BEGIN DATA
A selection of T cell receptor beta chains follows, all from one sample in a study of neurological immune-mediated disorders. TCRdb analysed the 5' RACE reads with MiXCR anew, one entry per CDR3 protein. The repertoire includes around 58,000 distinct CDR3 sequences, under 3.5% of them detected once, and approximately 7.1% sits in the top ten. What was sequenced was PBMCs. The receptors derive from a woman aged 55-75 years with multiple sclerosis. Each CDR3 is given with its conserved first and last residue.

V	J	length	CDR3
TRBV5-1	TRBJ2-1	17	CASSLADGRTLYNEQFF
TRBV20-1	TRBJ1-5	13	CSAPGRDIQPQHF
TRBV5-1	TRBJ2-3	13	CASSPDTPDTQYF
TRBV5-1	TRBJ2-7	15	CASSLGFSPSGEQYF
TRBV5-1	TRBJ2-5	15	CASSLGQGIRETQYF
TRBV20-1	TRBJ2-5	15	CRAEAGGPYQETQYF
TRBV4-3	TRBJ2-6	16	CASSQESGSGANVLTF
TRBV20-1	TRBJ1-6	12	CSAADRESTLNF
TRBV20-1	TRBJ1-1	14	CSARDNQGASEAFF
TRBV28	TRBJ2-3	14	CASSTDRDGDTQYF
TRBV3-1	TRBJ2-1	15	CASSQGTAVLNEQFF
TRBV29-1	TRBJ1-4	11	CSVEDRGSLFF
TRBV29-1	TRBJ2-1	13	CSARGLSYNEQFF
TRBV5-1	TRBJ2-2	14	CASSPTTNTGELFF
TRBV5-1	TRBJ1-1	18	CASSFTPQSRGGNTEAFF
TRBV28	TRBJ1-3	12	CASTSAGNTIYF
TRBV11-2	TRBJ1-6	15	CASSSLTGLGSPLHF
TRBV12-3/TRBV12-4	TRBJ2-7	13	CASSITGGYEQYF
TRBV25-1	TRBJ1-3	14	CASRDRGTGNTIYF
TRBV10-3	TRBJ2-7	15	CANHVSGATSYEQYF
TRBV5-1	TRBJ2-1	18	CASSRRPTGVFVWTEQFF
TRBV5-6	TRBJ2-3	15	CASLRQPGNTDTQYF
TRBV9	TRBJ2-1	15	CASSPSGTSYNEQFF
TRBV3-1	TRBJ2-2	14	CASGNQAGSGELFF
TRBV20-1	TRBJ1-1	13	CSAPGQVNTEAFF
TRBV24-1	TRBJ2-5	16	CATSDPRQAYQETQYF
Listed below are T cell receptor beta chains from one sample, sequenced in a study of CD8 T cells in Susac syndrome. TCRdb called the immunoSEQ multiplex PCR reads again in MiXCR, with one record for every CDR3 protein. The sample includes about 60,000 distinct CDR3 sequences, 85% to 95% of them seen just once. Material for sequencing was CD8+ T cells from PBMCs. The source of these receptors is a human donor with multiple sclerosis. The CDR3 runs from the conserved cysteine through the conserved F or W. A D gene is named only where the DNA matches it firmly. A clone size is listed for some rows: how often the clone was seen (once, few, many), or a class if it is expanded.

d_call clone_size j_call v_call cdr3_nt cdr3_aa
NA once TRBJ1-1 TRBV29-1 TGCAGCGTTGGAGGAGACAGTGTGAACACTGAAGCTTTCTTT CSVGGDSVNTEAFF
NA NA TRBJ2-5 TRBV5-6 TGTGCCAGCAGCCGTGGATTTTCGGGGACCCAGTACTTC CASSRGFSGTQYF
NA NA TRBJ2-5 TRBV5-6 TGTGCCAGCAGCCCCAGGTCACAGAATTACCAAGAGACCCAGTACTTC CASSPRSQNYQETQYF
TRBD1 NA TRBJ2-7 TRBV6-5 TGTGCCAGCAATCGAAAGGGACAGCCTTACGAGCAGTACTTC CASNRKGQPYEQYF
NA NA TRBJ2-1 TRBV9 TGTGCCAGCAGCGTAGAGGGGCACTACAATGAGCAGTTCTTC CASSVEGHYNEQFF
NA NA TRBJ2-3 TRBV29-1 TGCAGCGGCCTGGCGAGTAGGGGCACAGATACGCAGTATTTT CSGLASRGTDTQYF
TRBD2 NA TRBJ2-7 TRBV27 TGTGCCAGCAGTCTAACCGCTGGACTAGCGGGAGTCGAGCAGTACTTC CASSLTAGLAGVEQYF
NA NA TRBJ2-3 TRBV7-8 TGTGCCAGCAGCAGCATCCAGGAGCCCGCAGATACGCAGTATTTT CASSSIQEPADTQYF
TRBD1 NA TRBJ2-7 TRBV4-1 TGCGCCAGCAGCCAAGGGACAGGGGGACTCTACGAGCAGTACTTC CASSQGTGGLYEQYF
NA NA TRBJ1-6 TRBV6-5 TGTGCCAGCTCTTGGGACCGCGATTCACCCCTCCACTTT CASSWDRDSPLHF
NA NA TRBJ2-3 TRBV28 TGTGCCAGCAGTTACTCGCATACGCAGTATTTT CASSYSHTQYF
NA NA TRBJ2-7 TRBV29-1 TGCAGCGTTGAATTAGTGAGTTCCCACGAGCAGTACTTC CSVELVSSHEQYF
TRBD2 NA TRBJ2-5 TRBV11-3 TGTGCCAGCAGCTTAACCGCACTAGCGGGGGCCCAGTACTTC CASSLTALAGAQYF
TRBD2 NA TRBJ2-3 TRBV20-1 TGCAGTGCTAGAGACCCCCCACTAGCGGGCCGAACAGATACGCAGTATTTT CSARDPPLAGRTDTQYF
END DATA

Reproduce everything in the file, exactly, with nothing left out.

A selection of T cell receptor beta chains follows, all from one sample in a study of neurological immune-mediated disorders. TCRdb analysed the 5' RACE reads with MiXCR anew, one entry per CDR3 protein. The repertoire includes around 58,000 distinct CDR3 sequences, under 3.5% of them detected once, and approximately 7.1% sits in the top ten. What was sequenced was PBMCs. The receptors derive from a woman aged 55-75 years with multiple sclerosis. Each CDR3 is given with its conserved first and last residue.

V	J	length	CDR3
TRBV5-1	TRBJ2-1	17	CASSLADGRTLYNEQFF
TRBV20-1	TRBJ1-5	13	CSAPGRDIQPQHF
TRBV5-1	TRBJ2-3	13	CASSPDTPDTQYF
TRBV5-1	TRBJ2-7	15	CASSLGFSPSGEQYF
TRBV5-1	TRBJ2-5	15	CASSLGQGIRETQYF
TRBV20-1	TRBJ2-5	15	CRAEAGGPYQETQYF
TRBV4-3	TRBJ2-6	16	CASSQESGSGANVLTF
TRBV20-1	TRBJ1-6	12	CSAADRESTLNF
TRBV20-1	TRBJ1-1	14	CSARDNQGASEAFF
TRBV28	TRBJ2-3	14	CASSTDRDGDTQYF
TRBV3-1	TRBJ2-1	15	CASSQGTAVLNEQFF
TRBV29-1	TRBJ1-4	11	CSVEDRGSLFF
TRBV29-1	TRBJ2-1	13	CSARGLSYNEQFF
TRBV5-1	TRBJ2-2	14	CASSPTTNTGELFF
TRBV5-1	TRBJ1-1	18	CASSFTPQSRGGNTEAFF
TRBV28	TRBJ1-3	12	CASTSAGNTIYF
TRBV11-2	TRBJ1-6	15	CASSSLTGLGSPLHF
TRBV12-3/TRBV12-4	TRBJ2-7	13	CASSITGGYEQYF
TRBV25-1	TRBJ1-3	14	CASRDRGTGNTIYF
TRBV10-3	TRBJ2-7	15	CANHVSGATSYEQYF
TRBV5-1	TRBJ2-1	18	CASSRRPTGVFVWTEQFF
TRBV5-6	TRBJ2-3	15	CASLRQPGNTDTQYF
TRBV9	TRBJ2-1	15	CASSPSGTSYNEQFF
TRBV3-1	TRBJ2-2	14	CASGNQAGSGELFF
TRBV20-1	TRBJ1-1	13	CSAPGQVNTEAFF
TRBV24-1	TRBJ2-5	16	CATSDPRQAYQETQYF
Listed below are T cell receptor beta chains from one sample, sequenced in a study of CD8 T cells in Susac syndrome. TCRdb called the immunoSEQ multiplex PCR reads again in MiXCR, with one record for every CDR3 protein. The sample includes about 60,000 distinct CDR3 sequences, 85% to 95% of them seen just once. Material for sequencing was CD8+ T cells from PBMCs. The source of these receptors is a human donor with multiple sclerosis. The CDR3 runs from the conserved cysteine through the conserved F or W. A D gene is named only where the DNA matches it firmly. A clone size is listed for some rows: how often the clone was seen (once, few, many), or a class if it is expanded.

d_call clone_size j_call v_call cdr3_nt cdr3_aa
NA once TRBJ1-1 TRBV29-1 TGCAGCGTTGGAGGAGACAGTGTGAACACTGAAGCTTTCTTT CSVGGDSVNTEAFF
NA NA TRBJ2-5 TRBV5-6 TGTGCCAGCAGCCGTGGATTTTCGGGGACCCAGTACTTC CASSRGFSGTQYF
NA NA TRBJ2-5 TRBV5-6 TGTGCCAGCAGCCCCAGGTCACAGAATTACCAAGAGACCCAGTACTTC CASSPRSQNYQETQYF
TRBD1 NA TRBJ2-7 TRBV6-5 TGTGCCAGCAATCGAAAGGGACAGCCTTACGAGCAGTACTTC CASNRKGQPYEQYF
NA NA TRBJ2-1 TRBV9 TGTGCCAGCAGCGTAGAGGGGCACTACAATGAGCAGTTCTTC CASSVEGHYNEQFF
NA NA TRBJ2-3 TRBV29-1 TGCAGCGGCCTGGCGAGTAGGGGCACAGATACGCAGTATTTT CSGLASRGTDTQYF
TRBD2 NA TRBJ2-7 TRBV27 TGTGCCAGCAGTCTAACCGCTGGACTAGCGGGAGTCGAGCAGTACTTC CASSLTAGLAGVEQYF
NA NA TRBJ2-3 TRBV7-8 TGTGCCAGCAGCAGCATCCAGGAGCCCGCAGATACGCAGTATTTT CASSSIQEPADTQYF
TRBD1 NA TRBJ2-7 TRBV4-1 TGCGCCAGCAGCCAAGGGACAGGGGGACTCTACGAGCAGTACTTC CASSQGTGGLYEQYF
NA NA TRBJ1-6 TRBV6-5 TGTGCCAGCTCTTGGGACCGCGATTCACCCCTCCACTTT CASSWDRDSPLHF
NA NA TRBJ2-3 TRBV28 TGTGCCAGCAGTTACTCGCATACGCAGTATTTT CASSYSHTQYF
NA NA TRBJ2-7 TRBV29-1 TGCAGCGTTGAATTAGTGAGTTCCCACGAGCAGTACTTC CSVELVSSHEQYF
TRBD2 NA TRBJ2-5 TRBV11-3 TGTGCCAGCAGCTTAACCGCACTAGCGGGGGCCCAGTACTTC CASSLTALAGAQYF
TRBD2 NA TRBJ2-3 TRBV20-1 TGCAGTGCTAGAGACCCCCCACTAGCGGGCCGAACAGATACGCAGTATTTT CSARDPPLAGRTDTQYF